PLEASE Help! My bunny doesn’t like me

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Thorsmum

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Hello,

I’ve had my rabbit since he was around 10 weeks or so (March this year) He’s male and he lives indoors. The first week he stayed in his very generous size play pen area and then after that we have let him free roam apart from when we go to sleep or go out the house.
FYI he was neutered beginning of June.
My rabbit lets me hand feed him, have pets(when he wants me to) but he hates being picked up and becomes very distressed. If we pick him up and even try to give him a treat he will refuse. He will then run away and hide when we put him back down. I understand some rabbits do not like being picked so this isn’t a major issue although it is a bit heartbreaking.
The main issue is that when he is out and about we lay on the floor try and interact with him but he just isn’t interested. He just wants to go and hide somewhere round the living room or alternatively, he will be trying to chew something. I have bought him so many toys interacting and good for gnawing and I’m struggling because I feel like he is unhappy. Does he need a friend? Or is it something me and my partner are doing wrong :(
 

John Wick

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"I have bought him so many toys interacting and good for gnawing..." -- unsure if I'm understanding correctly, but it sounds like he is not using the toys you have bought him? If he is, ignore this bit-- if your rabbit isn't acknowledging it as a toy, it doesn't matter that you or the store call it that unfortunately. He doesn't perceive them as things to engage with, even if he is "supposed" to interact with those particular toys. Some rabbits are a bit more 'niche' and it can take some trial and error to figure out what kind of things entices them. For example, some rabbits like things to toss, some like digging or chewing anchored things (i.e. things that don't move), and some rabbits like pushing and pulling things like blankets. You can also allow the rabbit to expend energy via foraging, so stuffing boxes and paper tubes full of hay, pellets, or treats to encourage 'playing for food'.

You acknowledge that he allows you to pet him when he wants, and that can carry over to general interaction too. Sometimes a rabbit may want its space, especially if it is during the day and they are just trying to find a calm place to sleep. This should always be distinguished from a rabbit who is hiding due to being ill, and it also hiding/running out of fear/anxiety. It's contradictory, but assuming your rabbit is healthy, sometimes the best way to grow a secure relationship is to be in his space, but ignore him, so he knows that your presence does not always mean being poked/prodded. Rabbits are prey animals, so by nature, huge predators like humans are not something they want constantly around at baseline. You and your partner are really big creatures and he is new! He doesn't know your intentions, so building trust via ignoring (and also being the provider for his food) can do a lot over time.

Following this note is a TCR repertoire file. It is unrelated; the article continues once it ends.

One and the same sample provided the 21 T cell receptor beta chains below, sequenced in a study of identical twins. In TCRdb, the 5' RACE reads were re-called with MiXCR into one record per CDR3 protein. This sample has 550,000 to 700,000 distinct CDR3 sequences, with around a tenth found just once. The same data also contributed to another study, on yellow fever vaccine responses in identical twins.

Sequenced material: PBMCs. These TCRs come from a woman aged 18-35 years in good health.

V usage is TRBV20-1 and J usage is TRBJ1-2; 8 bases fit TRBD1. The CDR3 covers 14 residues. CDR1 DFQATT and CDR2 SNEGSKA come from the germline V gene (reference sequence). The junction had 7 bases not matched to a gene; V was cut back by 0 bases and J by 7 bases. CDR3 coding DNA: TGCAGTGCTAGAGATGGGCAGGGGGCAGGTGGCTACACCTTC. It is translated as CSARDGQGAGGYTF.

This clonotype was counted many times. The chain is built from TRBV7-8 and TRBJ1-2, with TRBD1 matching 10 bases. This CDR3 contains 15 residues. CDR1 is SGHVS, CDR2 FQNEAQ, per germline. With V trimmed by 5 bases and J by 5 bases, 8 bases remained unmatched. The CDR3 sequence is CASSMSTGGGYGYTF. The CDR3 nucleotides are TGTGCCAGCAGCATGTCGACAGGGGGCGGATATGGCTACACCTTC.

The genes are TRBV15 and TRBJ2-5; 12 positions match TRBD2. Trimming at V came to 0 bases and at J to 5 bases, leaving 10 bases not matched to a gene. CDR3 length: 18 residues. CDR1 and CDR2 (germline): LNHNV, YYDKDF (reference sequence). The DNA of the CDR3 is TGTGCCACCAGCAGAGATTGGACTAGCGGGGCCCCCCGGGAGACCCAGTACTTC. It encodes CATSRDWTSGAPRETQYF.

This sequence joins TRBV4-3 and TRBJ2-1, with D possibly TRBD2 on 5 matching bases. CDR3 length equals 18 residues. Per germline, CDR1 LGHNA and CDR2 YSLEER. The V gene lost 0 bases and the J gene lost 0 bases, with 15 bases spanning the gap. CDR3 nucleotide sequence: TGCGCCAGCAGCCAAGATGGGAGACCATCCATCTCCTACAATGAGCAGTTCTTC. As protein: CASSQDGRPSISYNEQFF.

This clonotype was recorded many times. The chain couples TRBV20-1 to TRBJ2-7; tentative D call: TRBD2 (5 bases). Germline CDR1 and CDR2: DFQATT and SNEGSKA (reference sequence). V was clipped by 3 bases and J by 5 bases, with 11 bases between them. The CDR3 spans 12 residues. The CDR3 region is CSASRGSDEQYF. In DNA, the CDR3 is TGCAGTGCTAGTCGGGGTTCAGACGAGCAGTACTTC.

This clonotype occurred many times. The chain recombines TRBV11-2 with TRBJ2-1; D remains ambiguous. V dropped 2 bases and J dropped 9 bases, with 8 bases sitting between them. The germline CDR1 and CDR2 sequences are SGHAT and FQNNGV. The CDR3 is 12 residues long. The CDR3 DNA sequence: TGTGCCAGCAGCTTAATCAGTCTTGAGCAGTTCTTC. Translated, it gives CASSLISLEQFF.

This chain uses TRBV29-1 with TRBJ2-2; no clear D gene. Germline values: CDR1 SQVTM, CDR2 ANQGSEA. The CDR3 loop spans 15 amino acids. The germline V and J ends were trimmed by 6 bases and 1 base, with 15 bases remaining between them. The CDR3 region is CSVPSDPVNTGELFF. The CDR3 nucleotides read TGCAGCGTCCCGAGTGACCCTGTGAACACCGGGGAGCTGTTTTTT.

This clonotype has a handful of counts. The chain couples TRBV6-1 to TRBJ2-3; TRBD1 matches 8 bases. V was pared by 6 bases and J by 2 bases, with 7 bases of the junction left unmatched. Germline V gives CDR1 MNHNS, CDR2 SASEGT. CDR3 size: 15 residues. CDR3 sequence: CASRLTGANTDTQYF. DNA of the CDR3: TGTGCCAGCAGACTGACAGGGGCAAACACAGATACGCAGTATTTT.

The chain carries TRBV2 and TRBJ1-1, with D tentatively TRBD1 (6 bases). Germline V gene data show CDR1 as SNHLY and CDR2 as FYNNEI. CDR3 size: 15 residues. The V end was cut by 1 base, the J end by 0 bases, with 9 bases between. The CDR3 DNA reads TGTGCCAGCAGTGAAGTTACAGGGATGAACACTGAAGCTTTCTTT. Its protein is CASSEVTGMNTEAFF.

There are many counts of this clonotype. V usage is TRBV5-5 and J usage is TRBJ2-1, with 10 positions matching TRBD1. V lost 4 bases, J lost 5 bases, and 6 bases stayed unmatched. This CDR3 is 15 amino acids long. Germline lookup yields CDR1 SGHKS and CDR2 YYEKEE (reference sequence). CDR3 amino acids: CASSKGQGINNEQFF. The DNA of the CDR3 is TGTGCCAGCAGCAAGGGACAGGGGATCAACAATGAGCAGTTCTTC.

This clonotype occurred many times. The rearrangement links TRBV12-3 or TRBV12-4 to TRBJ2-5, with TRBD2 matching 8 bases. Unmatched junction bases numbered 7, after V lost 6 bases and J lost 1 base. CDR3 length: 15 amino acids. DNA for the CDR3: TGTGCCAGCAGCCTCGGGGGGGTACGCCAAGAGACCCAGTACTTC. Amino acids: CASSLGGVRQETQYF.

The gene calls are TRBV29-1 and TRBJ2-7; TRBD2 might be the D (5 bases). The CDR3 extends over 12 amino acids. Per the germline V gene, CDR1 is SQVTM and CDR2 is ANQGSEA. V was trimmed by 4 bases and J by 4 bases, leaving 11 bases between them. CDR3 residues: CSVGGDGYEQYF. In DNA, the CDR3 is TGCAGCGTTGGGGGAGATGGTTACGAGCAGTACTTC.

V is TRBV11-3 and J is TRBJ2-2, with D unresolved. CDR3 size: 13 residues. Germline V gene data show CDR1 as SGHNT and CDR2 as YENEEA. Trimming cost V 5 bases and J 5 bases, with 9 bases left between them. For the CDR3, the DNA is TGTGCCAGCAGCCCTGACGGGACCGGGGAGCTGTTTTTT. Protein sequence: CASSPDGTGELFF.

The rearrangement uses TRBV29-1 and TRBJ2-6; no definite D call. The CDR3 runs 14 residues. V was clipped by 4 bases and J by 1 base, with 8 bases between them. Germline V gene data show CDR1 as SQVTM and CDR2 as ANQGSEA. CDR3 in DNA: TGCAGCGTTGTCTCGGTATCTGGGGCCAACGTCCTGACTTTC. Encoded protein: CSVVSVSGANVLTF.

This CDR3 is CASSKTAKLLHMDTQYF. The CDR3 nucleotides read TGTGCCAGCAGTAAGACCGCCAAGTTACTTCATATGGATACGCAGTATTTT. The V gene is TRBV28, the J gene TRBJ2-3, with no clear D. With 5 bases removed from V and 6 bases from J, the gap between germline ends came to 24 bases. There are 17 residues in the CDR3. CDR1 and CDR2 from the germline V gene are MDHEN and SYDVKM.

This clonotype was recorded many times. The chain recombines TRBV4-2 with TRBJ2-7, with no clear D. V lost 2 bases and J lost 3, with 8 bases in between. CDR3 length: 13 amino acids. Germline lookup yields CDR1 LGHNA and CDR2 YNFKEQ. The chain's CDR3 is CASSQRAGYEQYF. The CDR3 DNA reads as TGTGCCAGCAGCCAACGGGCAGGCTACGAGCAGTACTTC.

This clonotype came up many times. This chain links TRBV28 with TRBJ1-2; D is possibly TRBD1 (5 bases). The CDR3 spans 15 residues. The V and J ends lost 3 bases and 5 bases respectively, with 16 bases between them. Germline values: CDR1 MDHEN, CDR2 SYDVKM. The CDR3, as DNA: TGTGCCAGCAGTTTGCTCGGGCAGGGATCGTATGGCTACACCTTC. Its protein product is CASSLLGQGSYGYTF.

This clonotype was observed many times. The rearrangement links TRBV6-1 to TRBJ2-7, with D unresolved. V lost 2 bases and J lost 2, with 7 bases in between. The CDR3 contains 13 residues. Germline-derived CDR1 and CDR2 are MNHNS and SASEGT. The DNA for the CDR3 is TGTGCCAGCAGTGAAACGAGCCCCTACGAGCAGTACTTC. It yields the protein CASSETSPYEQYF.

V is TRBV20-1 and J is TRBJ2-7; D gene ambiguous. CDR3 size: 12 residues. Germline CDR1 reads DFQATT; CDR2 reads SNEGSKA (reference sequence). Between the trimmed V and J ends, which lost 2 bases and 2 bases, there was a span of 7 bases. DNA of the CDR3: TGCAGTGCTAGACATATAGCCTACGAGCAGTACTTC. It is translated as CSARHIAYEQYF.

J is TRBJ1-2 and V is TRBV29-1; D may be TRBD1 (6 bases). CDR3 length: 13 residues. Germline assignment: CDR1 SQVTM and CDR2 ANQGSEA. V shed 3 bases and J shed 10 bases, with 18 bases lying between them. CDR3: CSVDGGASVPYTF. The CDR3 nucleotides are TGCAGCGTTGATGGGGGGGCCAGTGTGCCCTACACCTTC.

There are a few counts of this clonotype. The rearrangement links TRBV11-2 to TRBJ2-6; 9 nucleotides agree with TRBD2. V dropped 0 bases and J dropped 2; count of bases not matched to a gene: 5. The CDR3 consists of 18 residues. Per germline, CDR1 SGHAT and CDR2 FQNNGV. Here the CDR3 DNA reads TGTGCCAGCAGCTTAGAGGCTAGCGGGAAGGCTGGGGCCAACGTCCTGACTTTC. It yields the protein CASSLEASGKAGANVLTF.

Blue eyes

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Agree with @John Wick . Just wanted to add that since you got your rabbit so young, his pre-neuter days would have been affected by hormones so his behavior from then could be from that. You can do 'everything right' and still have a grumpy (hormonal) bunny. Now it's been just a month since his neuter so the same can still apply. It can take hormones a full 6-8 weeks after surgery for hormones to fully dissipate. So again, some of his standoff-ishness could be due to lingering hormones.

Give him some time. Only in these next weeks (and the following months) will he finally be coming into his adult personality.
 

Button

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Try looking up “how to bond with your rabbit” on YouTube. I prefer Lennon the bunny or 101 rabbits or the bunny lady.
 

JBun

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I would also suggest to spend some time with your bun in a smaller area like a bathroom or if your bun has an xpen, sit inside there if there's room. But don't pick up your bun to move him there. Then you just sit and read or do stuff on your phone/tablet/laptop(I would suggest having no charging charging cords attached). This makes you less threatening and will give your bun time to become curious and learn to trust that you are are safe.

The smaller space is like you would do when bonding two rabbits. You sometimes need to limit the space to keep the bun in close proximity so he will better have a chance to form a bond with you. Some rabbits when give a lot of space, instead of choosing to interact, will instead exhibit the more natural rabbit behavior of hiding and avoidance.


 

2Bunns

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All bunnys are different just like people,
Bambi loves to be fussed and cuddled and is glued to me 24/7. She gets so sad without me.
Nugget however might come for a few seconds of tickles, he might if he feels like it just come over to nip then walk off. Other times he craves attention. But he likes to lay on his own and do his own thing when it suits him.
 

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